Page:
Events

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Scarcity: A History from the Origins of Capitalism to the Climate Crisis

April 15, 2024
5:15 PM - 7:00 PM
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Fayerweather Hall (Room 513), Columbia University, 1180 Amsterdam Avenue, New York

Event Description 

Modern economics has entered a turbulent moment. While the field has achieved a dominant position in the political realm as a trusted authority on matters of markets and growth, it has largely failed to engage in a serious manner with the looming planetary crises: the twin threats of climate change and biodiversity loss. In Scarcity: A History from the Origins of Capitalism to the Climate Crisis, the authors suggest that the neoclassical assumption of scarcity locks us into a particular understanding of the nature-economy nexus that fails to reckon with the central role of the earth system and biodiversity in human flourishing. The next generation of social scientists will need to develop a more holistic understanding of the relation between the economy and the biophysical envelope of life on Earth. To inspire fresh thinking, the book takes the reader back five centuries and shows how people in the past have theorized the interplay between economy and nature. The book offers a genealogy of both Cornucopian thinking (ideas of infinite growth in American and European tradition) and Finitarian thinking (discourses about limits of desire and limits of nature), showing when and how distinctive notions of scarcity have emerged over time.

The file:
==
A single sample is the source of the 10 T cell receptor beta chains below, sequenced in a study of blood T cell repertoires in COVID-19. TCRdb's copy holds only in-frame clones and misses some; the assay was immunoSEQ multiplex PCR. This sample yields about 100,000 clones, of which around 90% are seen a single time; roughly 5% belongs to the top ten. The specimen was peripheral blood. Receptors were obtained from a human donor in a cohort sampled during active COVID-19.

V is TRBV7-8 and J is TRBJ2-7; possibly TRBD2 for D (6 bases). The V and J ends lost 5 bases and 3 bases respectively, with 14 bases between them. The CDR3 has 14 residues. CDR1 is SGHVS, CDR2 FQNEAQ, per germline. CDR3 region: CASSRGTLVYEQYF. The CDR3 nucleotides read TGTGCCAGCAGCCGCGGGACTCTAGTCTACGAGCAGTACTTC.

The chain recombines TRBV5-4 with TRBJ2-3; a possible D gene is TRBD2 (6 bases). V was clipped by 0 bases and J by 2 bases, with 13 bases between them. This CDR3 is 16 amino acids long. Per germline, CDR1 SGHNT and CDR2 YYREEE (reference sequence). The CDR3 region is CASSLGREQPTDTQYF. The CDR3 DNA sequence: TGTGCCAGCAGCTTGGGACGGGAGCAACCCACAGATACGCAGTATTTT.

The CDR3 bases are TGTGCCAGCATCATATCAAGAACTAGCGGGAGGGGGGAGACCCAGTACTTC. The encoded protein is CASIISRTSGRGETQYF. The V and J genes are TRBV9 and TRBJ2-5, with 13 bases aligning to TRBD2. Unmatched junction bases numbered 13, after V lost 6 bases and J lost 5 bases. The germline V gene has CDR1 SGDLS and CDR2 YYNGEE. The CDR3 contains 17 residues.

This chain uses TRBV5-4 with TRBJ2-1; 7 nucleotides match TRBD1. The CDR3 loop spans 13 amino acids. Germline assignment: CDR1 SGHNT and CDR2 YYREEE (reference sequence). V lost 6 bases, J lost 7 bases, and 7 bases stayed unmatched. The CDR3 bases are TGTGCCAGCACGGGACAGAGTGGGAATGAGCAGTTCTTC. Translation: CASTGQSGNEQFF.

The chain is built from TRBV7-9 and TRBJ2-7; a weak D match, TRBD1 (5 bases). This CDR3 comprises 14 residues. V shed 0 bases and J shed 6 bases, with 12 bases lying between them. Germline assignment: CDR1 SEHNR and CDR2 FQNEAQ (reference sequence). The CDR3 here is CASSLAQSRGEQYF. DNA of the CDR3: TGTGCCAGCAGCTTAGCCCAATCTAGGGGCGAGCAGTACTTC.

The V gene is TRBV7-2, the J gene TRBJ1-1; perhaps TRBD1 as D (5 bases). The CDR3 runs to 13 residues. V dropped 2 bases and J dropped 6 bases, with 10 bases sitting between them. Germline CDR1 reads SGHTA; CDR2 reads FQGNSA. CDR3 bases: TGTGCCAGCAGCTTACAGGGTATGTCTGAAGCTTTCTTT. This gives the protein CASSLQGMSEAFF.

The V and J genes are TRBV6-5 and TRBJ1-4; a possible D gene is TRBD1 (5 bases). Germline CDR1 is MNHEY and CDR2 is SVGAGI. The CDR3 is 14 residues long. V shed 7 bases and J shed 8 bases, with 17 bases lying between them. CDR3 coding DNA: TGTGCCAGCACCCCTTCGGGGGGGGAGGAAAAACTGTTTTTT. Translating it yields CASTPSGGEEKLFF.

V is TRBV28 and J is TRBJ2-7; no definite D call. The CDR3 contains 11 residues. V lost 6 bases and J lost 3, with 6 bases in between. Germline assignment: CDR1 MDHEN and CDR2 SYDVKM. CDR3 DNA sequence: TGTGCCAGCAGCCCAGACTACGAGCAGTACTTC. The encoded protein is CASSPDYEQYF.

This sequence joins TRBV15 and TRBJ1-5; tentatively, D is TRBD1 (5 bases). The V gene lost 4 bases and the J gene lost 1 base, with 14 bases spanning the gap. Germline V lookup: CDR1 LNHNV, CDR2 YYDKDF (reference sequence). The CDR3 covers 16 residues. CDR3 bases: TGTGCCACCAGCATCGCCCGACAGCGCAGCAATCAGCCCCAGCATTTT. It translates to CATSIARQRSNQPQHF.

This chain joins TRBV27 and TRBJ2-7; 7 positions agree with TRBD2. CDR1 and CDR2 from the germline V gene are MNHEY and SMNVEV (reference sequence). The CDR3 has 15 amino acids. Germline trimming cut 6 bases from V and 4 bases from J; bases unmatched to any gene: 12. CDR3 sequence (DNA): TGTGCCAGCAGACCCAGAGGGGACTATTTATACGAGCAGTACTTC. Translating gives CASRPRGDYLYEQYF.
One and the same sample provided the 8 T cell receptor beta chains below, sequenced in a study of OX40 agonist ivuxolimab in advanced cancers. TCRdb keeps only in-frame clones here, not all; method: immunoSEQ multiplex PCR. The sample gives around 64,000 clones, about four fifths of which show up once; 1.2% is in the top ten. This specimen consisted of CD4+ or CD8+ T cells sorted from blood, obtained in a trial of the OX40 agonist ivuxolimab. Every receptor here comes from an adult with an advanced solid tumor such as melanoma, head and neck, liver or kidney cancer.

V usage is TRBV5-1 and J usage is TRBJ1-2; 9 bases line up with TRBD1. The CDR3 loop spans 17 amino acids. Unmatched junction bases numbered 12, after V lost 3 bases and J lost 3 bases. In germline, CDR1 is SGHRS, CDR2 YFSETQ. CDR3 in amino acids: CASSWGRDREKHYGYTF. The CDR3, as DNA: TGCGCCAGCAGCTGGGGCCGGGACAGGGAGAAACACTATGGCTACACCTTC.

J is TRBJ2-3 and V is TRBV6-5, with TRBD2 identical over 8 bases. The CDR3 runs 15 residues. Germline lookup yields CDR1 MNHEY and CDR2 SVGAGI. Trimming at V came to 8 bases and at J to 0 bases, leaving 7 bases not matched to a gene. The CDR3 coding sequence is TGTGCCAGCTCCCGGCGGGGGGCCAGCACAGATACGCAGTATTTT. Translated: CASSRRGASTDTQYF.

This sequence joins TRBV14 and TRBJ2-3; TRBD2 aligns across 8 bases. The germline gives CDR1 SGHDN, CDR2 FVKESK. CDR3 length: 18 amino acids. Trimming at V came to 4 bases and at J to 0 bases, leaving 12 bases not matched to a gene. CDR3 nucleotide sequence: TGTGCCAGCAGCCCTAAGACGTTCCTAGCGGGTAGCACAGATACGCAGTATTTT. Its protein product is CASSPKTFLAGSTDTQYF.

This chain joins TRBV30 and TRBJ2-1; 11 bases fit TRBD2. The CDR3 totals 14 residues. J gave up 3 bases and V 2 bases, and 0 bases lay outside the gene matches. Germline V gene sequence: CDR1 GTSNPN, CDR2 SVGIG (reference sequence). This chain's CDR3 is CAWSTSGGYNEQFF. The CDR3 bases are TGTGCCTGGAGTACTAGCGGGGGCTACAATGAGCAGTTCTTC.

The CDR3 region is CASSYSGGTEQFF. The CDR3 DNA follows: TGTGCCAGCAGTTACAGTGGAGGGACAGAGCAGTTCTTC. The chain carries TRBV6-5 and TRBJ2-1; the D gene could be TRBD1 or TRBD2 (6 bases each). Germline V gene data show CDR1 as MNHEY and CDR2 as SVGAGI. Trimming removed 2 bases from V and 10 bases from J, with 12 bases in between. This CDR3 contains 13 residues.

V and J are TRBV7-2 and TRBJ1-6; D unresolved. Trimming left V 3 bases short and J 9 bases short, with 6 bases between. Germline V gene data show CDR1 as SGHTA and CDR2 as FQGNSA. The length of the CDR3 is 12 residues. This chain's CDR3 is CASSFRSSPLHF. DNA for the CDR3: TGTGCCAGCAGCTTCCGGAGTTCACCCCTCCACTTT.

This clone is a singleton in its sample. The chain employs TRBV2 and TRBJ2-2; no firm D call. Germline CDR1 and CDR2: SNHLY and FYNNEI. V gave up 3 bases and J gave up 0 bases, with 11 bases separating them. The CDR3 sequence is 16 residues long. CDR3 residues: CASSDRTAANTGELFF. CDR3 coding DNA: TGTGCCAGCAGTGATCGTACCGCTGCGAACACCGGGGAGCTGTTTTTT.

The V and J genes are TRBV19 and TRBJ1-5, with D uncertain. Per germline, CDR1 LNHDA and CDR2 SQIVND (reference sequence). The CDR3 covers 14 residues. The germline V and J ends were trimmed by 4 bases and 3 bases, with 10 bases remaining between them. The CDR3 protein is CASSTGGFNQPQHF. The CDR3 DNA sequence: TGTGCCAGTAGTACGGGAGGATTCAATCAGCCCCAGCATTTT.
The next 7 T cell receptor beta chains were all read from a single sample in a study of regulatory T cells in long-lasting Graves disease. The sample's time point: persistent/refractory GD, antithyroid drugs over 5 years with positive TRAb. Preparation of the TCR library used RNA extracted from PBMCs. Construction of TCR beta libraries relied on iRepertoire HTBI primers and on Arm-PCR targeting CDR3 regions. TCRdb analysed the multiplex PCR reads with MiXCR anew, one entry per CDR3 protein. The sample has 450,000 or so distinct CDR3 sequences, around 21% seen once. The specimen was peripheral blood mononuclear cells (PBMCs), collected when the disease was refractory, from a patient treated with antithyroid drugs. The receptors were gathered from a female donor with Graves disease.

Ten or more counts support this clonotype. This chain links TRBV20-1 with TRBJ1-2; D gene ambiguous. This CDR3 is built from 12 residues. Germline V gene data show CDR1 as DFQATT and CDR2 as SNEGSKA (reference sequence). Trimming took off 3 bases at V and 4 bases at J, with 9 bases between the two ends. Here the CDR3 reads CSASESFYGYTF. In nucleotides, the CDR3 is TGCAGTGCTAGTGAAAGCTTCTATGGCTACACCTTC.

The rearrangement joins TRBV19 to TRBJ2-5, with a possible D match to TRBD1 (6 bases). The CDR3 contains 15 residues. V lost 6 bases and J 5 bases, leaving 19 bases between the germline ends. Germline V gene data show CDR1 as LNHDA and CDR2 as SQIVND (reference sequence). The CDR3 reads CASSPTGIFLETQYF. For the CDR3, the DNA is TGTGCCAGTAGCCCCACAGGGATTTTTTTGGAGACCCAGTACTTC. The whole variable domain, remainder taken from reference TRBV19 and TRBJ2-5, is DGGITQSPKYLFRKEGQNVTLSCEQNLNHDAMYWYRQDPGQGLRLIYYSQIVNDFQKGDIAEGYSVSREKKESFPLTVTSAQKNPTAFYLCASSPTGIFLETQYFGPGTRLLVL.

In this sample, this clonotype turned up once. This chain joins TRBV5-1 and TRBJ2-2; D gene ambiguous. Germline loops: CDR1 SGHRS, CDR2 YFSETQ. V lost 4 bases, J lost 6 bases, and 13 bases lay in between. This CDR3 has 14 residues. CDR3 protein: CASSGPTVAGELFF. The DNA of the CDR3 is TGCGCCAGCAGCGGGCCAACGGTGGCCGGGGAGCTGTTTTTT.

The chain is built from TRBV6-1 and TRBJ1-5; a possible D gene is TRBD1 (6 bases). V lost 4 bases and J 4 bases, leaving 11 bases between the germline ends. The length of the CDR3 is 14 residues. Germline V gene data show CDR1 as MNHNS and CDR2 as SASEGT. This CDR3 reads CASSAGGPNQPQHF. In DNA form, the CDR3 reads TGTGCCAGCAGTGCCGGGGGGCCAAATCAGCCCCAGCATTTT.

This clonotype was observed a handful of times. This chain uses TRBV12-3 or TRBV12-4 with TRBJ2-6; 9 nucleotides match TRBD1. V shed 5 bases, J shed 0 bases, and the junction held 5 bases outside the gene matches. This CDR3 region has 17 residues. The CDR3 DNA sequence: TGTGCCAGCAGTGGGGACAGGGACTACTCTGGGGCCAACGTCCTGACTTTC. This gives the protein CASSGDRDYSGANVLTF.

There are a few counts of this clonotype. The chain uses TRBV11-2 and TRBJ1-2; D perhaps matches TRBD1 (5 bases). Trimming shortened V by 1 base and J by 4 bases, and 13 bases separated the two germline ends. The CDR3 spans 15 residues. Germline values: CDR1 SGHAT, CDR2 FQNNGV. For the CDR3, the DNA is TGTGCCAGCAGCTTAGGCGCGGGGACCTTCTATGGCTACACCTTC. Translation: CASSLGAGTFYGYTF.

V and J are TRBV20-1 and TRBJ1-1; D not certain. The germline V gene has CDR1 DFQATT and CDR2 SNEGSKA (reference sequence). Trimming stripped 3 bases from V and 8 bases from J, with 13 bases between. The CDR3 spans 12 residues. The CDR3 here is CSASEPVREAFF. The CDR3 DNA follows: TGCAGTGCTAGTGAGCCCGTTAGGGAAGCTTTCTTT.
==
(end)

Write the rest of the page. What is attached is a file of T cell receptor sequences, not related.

This event will explore the present and future of the neoclassical scarcity postulate; the prospects of “sustainable” qualitative economic growth; the challenges of global justice and human flourishing within planetary boundaries; and the relationship between “generic” economic growth and the science/practice of climate mitigation and the protection of biodiversity. 

Event Speakers

  • Fredrik Albritton Jonsson, Associate Professor of History and Conceptual and Historical Studies in Science at the University of Chicago
  • Caroline Flammer, A. Barton Hepburn Professor of Economics at Columbia University
  • Suresh Naidu, Professor of International and Public Affairs and the Jack Wang and Echo Ren Professor of Economics at Columbia University
  • Minouche Shafik, President of Columbia University
  • Pamela Smith, Seth Low Professor of History and Founding Director of the Center for Science and Society at Columbia University
  • Carl Wennerlind, Professor of History at Barnard College

Event Information

Open to Columbia University ID holders; Registration required. Please contact [email protected] with any questions. 

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